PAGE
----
Christmas #1? Where’s Cliff When You Need Him?

And they’re off! The race has begun for what was once a prestigious battle for that all important Christmas number one! Previous years have seen all and sundry make their bid for the most important pop accolade of the year, not only for the kudos of having the year’s festive favourite, but it’s traditionally the week with the highest record sales. The Christmas chart topper will often be one of the year’s best sellers. In fact, three Christmas number ones this century sold enough copies in that week alone to go on to become the biggest hit of that entire year, Bob The Builder’s ‘Can We Fix It?’ in 2000, Band Aid 20’s ‘Do They Know It’s Christmas’ in 2004 and Alexandra Burke’s ‘Hallelujah’ in 2008.

However, over the last ten years the battle to be the Christmas ace has become quite an uninspiring anti-climax thanks to the X Factor winner generally conquering the list. This had lead to a fierce battle in 2009 when internet campaigners succeeded in stopping Joe McElderry from giving us a 5th ‘winner’s song’ in a row by pushing an unlikely festive favourite, ‘Killing In The Name’ by metal band, Rage Against The Machine to the top. Rather predictably this inspired further internet campaigns over the past couple of years with less success, such as 2010’s Family Guy favourite ‘Surfin’ Bird’ by The Trashmen making #3 and last year’s ‘Dominick The Donkey’ by Lou Monte, backed by Chris Moyles, also taking the bronze.

One thing it has achieved though is a movement of the release date for the annual X Factor paint-by-numbers cover song. As with last year’s reality show champions, Little Mix, this year, grumpy sloth, James Arthur has hit #1 a week premature of the Christmas rush with his take on Shontelle’s ‘Impossible’, enabling him to have his chart topper without troubling the favourite, which like last year (notice a pattern) is a charity release, ‘He Ain’t Heavy, He’s My Brother’ by The Justice Collective. The Hollies classic from 1969 has been covered in aid of various charities relating to the Hillsborough disaster and features a massive selection of artists from Liverpool and beyond, including Robbie Williams, Paul McCartney, Melanie C, Paloma Faith, Beverley Knight and even comedian John Bishop. While I don’t think we’re exactly listening to the latest reincarnation of Band Aid, the track itself is far easier on the ears than last year’s Military Wives single. With pre-orders already mounting up, it’s pretty much a one horse race.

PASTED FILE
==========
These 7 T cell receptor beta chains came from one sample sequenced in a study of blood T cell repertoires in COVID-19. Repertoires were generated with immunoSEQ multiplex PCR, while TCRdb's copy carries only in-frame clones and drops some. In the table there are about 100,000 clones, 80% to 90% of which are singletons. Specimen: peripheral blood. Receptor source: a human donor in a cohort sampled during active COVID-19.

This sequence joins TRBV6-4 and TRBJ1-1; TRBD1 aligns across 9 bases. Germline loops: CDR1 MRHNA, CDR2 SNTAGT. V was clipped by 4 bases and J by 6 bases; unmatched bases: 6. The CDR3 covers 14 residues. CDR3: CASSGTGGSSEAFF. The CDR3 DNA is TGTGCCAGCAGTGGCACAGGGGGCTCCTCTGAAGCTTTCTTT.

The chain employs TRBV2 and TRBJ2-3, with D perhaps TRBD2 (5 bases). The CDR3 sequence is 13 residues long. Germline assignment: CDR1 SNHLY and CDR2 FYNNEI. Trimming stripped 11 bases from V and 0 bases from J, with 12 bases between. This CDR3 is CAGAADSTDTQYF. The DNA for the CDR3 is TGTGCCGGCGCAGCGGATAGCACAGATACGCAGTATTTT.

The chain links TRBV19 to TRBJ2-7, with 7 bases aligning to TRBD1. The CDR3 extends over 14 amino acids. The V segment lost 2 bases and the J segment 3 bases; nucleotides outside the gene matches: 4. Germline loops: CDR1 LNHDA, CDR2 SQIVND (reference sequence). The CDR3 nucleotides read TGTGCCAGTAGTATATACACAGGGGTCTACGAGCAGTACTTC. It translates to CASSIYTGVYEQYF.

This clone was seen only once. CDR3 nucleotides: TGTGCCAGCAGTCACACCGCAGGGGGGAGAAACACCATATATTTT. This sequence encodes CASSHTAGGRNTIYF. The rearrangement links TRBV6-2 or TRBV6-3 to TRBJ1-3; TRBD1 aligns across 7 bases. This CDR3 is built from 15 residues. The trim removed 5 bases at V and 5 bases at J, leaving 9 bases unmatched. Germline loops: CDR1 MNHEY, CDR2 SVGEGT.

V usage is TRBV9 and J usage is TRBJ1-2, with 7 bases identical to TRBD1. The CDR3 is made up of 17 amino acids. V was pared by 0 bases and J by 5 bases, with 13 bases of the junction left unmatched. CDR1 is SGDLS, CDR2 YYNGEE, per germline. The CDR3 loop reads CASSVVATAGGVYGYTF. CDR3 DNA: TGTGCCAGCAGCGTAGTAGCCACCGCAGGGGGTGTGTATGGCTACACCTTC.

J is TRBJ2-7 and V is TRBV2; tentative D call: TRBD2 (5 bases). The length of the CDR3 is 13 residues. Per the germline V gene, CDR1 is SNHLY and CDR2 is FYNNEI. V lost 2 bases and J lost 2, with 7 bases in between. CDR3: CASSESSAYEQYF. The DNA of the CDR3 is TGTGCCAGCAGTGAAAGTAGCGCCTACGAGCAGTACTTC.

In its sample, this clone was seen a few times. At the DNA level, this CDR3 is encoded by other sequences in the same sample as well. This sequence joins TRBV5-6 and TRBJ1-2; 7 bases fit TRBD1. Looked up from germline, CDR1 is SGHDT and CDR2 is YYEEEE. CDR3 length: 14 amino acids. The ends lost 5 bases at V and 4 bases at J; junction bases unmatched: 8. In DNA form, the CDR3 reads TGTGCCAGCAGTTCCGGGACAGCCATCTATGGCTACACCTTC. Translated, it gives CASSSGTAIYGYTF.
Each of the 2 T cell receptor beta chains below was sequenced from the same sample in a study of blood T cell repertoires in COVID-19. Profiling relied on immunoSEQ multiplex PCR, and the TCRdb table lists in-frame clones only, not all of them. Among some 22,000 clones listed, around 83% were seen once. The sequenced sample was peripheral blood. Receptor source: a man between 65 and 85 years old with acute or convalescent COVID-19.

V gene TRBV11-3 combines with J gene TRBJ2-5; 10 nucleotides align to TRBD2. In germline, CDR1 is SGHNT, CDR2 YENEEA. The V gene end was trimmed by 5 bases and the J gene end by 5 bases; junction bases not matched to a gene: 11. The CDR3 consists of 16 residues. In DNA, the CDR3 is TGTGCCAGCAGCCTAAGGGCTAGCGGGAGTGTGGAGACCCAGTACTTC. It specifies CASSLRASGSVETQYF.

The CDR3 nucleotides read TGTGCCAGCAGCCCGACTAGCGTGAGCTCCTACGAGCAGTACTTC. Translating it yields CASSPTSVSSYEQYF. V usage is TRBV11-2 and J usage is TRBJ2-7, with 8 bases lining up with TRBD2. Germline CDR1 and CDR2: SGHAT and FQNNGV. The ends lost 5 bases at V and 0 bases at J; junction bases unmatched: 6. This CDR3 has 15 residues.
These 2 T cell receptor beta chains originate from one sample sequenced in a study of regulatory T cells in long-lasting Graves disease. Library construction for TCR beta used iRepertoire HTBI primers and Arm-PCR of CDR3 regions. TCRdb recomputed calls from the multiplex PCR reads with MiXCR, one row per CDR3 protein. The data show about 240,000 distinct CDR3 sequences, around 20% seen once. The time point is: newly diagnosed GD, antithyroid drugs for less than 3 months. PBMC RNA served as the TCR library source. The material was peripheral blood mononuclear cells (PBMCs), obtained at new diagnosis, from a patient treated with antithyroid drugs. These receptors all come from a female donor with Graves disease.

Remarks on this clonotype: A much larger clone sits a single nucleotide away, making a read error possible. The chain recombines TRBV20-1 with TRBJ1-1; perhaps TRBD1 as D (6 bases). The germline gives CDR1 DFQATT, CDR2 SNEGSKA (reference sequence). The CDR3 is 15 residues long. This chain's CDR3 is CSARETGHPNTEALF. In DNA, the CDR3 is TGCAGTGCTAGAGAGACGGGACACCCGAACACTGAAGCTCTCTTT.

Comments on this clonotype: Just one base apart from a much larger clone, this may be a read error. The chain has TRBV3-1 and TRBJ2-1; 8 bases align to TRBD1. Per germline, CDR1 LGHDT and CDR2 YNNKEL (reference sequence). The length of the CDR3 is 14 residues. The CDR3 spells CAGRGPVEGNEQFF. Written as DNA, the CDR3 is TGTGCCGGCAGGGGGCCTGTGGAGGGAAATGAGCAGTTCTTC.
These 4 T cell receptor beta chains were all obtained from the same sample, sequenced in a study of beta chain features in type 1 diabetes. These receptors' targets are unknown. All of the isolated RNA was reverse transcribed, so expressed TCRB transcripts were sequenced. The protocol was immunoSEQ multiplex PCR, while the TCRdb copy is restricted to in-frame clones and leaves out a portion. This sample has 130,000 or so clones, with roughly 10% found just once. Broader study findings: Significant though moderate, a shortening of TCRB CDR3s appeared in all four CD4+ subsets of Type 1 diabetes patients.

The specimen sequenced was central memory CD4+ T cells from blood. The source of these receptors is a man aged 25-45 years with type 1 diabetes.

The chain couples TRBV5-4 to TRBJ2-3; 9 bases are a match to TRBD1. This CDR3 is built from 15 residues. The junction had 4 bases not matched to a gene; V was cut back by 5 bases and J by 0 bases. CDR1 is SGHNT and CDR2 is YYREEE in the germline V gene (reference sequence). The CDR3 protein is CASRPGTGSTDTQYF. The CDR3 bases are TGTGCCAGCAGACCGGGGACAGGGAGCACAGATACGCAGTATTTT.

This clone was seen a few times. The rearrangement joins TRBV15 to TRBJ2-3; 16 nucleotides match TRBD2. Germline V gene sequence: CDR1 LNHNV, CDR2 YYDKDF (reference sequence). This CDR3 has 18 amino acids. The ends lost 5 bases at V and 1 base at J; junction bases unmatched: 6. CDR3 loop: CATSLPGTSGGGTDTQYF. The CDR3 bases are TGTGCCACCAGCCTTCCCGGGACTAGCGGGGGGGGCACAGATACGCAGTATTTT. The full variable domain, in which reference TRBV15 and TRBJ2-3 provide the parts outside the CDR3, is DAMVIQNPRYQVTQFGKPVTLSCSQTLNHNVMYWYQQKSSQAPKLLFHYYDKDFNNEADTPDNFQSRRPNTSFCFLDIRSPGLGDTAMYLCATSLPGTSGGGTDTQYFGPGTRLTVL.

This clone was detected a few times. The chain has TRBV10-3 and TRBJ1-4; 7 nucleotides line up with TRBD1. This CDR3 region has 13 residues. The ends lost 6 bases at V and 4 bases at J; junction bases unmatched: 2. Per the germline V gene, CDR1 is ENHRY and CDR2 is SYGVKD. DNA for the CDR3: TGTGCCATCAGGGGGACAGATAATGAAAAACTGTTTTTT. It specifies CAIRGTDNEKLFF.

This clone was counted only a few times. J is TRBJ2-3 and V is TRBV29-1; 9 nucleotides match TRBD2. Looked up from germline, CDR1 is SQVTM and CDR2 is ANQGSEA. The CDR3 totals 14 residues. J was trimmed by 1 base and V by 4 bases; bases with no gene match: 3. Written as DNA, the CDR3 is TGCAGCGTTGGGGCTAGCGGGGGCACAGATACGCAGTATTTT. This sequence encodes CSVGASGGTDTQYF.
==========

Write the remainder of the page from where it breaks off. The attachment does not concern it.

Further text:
If James Arthur is unsuccessful in challenging this year, well there are a few others that bookies have got their eye on, such as former Fame Academy contestant, Alistair Griffin with his Olympic inspired release, ‘I Wish For You The World’. The track features a group of volunteers from the event who go by the name, ‘The Games Maker Choir’. Coming in somewhere behind the Charity race should be this year’s novelty favourite, £1 Fish Man’s ‘One Pound Fish’, already climbing up the UK Chart, this is the guy who rose to internet fame after auditioning for the X Factor this year, which although unsuccessful has allowed him a single release with a track that could rival PSY’s ‘Gangnam Style’ for most annoyingly catchy track of the year.

Unlike previous years, the good news is that a whole bunch of other favourites are releasing songs this week, including Kylie Minogue, Girls Aloud, Robbie Williams, JLS, Ellie Goulding and Paloma Faith, though sadly most will get lost somewhere in the rush. Besides, this the bad news is that none of them are really giving us what we need, a fantastic Christmas themed #1. Perhaps something about Frosty the Snowman, Rudolph’s red nose, or any excuse for Mariah Carey to roll around with Santa in the snow. Other than the Band Aid remake, the last time a brand new Christmas song went to #1 was in 1994 as ‘Stay Another Day’ topped the list for East 17, and even that is only very loosely related (ok there are some sleigh bells and the video had snow and furry coats). Prior to that was Cliff’s ‘Saviour’s Day’ in 1990, though must we really rely on Cliff next year for a return to a real traditional, festive Christmas #1? On second thoughts, I’ll do without.